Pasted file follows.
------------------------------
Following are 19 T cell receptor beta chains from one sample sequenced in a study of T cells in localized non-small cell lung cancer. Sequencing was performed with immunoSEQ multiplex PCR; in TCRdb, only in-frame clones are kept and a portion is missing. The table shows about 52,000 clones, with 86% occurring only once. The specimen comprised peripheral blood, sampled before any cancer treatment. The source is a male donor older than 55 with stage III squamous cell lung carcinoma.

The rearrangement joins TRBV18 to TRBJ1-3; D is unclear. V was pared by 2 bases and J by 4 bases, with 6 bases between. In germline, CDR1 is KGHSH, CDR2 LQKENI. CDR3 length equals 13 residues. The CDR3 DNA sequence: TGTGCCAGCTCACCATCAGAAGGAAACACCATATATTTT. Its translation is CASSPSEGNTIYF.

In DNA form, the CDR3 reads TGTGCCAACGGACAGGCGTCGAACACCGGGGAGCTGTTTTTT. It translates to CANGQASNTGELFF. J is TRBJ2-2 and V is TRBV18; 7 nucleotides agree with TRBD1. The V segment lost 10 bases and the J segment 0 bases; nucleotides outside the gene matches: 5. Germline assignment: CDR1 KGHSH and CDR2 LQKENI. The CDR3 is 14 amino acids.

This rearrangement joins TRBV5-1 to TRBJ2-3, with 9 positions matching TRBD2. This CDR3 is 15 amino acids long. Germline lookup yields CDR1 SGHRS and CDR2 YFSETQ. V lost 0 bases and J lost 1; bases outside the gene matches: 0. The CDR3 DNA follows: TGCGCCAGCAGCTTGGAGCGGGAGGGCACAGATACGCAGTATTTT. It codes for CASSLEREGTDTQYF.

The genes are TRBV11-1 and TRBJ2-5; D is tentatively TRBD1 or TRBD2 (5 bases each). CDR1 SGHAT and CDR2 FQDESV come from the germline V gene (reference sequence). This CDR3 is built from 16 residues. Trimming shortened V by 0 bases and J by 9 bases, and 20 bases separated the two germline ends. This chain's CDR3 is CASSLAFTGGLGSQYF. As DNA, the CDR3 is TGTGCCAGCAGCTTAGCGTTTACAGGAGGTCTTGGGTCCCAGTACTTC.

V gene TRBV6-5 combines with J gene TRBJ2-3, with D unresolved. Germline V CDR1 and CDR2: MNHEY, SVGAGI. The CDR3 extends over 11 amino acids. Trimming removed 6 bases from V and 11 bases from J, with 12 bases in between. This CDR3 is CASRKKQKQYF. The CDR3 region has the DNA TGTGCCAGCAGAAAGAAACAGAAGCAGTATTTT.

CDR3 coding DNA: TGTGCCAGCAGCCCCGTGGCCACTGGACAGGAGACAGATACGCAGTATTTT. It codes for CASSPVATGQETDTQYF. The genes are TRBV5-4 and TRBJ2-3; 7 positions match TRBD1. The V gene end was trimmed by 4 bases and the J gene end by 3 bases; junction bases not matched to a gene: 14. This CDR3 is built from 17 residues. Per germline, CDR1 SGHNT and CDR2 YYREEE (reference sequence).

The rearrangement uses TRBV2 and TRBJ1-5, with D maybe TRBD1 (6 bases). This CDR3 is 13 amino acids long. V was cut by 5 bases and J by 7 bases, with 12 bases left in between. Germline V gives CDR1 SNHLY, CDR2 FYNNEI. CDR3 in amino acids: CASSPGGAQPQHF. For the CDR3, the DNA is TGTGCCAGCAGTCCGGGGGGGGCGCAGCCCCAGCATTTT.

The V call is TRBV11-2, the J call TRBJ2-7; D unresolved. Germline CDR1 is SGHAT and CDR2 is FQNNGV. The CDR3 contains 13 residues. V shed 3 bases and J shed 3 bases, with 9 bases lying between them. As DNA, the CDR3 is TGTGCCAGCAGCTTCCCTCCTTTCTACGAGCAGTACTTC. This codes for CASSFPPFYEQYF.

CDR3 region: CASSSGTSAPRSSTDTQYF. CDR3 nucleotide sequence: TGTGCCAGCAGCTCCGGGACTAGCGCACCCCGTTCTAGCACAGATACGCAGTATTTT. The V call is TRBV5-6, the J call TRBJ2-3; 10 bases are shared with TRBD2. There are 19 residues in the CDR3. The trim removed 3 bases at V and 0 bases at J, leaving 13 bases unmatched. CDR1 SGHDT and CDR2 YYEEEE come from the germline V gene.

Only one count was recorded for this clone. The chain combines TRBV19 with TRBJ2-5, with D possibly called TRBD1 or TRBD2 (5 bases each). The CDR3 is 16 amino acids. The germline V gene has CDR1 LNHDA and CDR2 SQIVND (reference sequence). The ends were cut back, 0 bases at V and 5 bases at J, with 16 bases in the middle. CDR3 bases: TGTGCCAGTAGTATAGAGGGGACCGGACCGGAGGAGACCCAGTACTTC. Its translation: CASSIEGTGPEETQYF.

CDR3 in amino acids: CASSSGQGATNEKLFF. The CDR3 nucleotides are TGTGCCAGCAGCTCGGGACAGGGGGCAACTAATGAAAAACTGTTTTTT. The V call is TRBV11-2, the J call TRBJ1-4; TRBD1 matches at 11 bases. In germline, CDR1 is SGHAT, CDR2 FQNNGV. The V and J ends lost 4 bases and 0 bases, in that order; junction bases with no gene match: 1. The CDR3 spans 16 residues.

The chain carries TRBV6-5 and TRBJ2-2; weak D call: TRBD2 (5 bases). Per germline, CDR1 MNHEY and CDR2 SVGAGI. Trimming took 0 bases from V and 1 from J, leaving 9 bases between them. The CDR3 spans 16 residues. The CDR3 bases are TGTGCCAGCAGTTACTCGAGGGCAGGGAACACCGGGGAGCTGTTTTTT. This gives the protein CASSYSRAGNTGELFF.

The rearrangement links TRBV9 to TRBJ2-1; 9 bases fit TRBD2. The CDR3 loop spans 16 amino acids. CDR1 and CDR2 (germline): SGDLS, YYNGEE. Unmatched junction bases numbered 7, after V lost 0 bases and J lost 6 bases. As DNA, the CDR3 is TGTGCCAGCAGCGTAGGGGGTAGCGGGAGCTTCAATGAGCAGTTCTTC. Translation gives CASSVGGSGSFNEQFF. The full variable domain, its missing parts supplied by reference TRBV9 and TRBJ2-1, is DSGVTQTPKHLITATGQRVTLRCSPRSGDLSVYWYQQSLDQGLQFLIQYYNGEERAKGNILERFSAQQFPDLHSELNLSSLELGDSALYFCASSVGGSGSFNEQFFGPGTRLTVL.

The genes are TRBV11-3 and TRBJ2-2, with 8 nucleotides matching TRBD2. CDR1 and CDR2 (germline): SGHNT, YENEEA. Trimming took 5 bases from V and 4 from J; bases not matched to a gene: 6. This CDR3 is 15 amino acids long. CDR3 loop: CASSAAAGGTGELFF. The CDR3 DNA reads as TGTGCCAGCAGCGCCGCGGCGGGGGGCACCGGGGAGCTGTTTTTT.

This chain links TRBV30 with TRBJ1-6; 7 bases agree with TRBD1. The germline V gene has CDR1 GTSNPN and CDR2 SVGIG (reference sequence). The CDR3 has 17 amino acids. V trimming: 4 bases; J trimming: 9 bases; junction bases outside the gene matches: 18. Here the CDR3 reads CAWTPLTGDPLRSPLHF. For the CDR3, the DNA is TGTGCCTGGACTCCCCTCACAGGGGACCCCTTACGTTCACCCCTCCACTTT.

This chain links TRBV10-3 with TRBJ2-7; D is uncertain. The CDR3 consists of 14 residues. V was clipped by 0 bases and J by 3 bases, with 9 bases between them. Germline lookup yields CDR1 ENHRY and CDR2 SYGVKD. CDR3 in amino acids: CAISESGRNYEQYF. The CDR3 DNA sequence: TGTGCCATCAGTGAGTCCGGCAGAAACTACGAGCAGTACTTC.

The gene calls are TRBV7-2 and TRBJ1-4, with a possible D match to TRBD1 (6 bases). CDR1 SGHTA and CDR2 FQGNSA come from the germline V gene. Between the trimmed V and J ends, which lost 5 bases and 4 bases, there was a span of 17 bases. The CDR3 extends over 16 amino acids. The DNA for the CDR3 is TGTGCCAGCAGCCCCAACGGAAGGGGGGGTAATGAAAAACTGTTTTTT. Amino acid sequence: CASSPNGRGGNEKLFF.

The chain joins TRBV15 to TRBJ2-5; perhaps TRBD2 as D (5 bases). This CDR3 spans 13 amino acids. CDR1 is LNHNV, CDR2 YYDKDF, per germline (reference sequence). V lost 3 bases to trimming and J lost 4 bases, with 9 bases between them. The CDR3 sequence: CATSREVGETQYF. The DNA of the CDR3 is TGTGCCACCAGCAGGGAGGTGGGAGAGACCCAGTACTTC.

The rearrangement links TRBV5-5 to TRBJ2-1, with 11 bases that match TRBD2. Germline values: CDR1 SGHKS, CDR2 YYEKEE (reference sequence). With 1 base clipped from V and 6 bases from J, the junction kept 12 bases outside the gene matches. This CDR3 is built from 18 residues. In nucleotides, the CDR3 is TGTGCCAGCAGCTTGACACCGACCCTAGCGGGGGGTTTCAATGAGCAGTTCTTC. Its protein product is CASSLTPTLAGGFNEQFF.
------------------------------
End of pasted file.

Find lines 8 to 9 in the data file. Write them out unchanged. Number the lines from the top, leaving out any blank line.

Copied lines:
The rearrangement uses TRBV2 and TRBJ1-5, with D maybe TRBD1 (6 bases). This CDR3 is 13 amino acids long. V was cut by 5 bases and J by 7 bases, with 12 bases left in between. Germline V gives CDR1 SNHLY, CDR2 FYNNEI. CDR3 in amino acids: CASSPGGAQPQHF. For the CDR3, the DNA is TGTGCCAGCAGTCCGGGGGGGGCGCAGCCCCAGCATTTT.

The V call is TRBV11-2, the J call TRBJ2-7; D unresolved. Germline CDR1 is SGHAT and CDR2 is FQNNGV. The CDR3 contains 13 residues. V shed 3 bases and J shed 3 bases, with 9 bases lying between them. As DNA, the CDR3 is TGTGCCAGCAGCTTCCCTCCTTTCTACGAGCAGTACTTC. This codes for CASSFPPFYEQYF.